African institutions are already leading on aspects of open access to research, but key questions remain about how this leadership could be harnessed to support a central future for African researchers.
Leading expert Professor Cameron Neylon from Curtin University, Australia, said that several African institutions, including Kenyatta University in Kenya and the University of Venda in South Africa, were among the top 100 universities in the world using open access research.
He said the data showed that there was a wide range of European institutions, also Latin American and Asian but a significant number of African institutions, that were performing better in terms of delivering open access.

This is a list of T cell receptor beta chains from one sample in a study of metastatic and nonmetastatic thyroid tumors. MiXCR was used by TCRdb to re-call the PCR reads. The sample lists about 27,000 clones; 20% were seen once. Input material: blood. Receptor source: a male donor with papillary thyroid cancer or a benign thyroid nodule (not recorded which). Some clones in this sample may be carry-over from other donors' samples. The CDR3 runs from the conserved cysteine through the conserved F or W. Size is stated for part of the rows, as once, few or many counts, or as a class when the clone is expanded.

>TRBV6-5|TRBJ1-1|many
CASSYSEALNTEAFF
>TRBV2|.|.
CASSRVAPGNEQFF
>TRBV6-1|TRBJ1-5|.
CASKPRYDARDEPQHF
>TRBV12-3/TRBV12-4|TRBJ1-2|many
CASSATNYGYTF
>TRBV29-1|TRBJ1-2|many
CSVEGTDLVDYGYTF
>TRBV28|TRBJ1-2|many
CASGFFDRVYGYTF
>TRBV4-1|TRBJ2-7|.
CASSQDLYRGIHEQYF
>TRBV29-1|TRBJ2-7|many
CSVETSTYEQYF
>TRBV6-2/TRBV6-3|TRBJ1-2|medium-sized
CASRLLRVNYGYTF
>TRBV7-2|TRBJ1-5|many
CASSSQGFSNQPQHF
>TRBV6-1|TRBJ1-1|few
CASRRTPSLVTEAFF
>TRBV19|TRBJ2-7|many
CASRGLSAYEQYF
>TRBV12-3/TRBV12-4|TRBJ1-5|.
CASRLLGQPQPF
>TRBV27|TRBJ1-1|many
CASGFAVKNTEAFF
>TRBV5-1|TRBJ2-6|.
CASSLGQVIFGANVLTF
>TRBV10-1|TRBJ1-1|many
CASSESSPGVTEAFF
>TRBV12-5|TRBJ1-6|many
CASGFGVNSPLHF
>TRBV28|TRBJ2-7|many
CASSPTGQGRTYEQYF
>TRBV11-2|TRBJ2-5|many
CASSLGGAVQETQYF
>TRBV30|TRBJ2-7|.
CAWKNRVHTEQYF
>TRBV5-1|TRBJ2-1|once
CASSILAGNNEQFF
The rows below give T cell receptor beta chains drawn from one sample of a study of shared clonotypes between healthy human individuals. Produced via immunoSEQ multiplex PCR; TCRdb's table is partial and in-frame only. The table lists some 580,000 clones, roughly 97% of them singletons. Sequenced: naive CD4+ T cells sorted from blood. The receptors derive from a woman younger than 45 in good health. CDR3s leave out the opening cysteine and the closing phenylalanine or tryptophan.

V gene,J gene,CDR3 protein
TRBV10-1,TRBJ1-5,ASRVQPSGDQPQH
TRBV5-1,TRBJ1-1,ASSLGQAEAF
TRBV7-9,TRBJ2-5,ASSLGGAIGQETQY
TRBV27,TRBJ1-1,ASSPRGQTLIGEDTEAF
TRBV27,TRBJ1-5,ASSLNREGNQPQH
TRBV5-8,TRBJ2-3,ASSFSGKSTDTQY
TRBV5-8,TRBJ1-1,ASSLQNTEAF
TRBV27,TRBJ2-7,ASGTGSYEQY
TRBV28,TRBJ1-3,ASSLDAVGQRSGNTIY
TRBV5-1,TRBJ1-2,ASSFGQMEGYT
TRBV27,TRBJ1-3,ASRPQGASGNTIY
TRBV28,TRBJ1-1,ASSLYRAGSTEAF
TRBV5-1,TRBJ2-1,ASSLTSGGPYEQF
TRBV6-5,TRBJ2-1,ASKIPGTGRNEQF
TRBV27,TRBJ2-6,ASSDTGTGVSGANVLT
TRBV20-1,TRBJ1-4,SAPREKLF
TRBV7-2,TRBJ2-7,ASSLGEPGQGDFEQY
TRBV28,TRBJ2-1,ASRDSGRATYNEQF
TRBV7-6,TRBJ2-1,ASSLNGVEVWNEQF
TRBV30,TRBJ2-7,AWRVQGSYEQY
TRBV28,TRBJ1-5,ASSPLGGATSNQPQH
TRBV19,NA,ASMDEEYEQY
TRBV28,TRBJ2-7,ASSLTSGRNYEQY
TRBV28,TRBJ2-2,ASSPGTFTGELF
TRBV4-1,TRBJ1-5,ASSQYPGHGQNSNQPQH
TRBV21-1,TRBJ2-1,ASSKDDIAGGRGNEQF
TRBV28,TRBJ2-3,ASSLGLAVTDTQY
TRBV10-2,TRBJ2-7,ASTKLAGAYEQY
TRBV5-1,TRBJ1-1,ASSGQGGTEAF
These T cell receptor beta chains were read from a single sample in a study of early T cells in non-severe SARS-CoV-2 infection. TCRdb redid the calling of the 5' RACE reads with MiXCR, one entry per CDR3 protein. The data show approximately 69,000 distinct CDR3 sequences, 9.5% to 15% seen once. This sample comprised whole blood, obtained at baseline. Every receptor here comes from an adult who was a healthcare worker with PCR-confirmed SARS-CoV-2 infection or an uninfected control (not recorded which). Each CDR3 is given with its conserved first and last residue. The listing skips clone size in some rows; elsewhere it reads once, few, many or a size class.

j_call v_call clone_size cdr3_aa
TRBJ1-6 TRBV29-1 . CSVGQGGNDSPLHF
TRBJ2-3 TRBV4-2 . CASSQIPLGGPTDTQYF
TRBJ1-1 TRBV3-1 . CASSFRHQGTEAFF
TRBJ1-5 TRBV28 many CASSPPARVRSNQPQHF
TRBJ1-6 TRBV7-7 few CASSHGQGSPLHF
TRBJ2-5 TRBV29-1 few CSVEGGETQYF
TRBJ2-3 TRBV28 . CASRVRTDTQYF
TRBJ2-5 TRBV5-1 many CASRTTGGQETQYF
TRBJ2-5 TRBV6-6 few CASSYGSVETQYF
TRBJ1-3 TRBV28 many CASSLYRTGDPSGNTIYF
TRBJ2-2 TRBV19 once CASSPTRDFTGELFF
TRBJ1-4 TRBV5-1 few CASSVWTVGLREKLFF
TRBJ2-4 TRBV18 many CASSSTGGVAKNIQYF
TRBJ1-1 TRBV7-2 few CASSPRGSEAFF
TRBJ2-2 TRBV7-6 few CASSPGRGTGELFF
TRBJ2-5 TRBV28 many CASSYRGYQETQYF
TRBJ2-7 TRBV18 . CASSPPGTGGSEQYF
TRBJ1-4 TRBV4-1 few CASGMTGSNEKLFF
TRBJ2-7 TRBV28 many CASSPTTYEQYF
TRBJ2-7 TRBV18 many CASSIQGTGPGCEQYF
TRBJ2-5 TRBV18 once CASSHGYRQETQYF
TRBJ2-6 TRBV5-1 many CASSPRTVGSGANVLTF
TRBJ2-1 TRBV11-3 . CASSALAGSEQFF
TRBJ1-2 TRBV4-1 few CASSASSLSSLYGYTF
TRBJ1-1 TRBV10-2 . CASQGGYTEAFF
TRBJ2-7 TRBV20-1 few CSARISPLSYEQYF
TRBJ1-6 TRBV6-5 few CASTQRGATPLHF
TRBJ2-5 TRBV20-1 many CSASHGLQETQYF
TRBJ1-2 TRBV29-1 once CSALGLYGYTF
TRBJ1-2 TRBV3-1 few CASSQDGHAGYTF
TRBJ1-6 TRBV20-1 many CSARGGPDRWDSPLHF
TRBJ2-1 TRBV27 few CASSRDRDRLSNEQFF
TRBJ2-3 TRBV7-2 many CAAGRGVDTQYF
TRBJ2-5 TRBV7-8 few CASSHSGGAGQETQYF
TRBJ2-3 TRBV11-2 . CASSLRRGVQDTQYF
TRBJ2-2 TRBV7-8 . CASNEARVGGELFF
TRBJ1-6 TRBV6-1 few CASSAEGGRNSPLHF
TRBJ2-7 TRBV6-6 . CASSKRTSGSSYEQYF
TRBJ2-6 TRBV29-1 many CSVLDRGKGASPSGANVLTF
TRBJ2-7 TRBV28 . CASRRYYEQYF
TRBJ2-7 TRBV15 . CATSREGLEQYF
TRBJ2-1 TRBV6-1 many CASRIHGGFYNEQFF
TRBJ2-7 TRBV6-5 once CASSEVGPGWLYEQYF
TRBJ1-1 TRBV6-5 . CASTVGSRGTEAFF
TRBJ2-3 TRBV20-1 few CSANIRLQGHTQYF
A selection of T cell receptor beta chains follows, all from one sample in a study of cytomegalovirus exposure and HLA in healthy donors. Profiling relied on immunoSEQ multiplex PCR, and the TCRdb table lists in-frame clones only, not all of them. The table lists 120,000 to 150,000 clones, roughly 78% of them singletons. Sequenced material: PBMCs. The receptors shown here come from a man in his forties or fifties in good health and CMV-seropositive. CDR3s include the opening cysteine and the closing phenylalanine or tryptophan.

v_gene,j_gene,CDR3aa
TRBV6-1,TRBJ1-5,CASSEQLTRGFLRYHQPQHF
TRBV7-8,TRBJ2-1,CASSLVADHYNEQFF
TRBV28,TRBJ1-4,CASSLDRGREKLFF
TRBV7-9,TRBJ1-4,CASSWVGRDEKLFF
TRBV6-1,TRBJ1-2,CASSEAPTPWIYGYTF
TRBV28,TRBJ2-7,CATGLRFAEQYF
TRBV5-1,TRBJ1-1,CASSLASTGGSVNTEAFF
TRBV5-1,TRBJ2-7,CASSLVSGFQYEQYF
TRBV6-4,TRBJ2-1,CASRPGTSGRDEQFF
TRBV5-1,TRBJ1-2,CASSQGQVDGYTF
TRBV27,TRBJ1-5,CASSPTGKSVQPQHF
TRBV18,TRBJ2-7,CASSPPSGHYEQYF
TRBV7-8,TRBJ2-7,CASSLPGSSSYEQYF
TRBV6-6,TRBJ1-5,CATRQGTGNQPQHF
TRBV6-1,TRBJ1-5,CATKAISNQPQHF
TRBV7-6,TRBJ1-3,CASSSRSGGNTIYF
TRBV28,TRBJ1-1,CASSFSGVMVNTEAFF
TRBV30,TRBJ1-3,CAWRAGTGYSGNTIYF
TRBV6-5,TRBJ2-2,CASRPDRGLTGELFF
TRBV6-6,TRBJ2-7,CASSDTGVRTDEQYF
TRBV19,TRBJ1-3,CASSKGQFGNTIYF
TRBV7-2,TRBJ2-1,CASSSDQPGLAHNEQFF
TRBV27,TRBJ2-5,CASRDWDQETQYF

The statistics showed the development of open access among global universities over the past eight or nine years.
“At the moment, and we have seen a shift over the last 10 to 15 years from levels of open access around 10%, to global levels of open access of around about 50%, 60% and 70%,” he said.
But while several African nations were depicted as models of success in open source access, South Africa’s national science body ASSAf warned of uncertainty and the need for further guidance on the application of privacy data laws concerning research.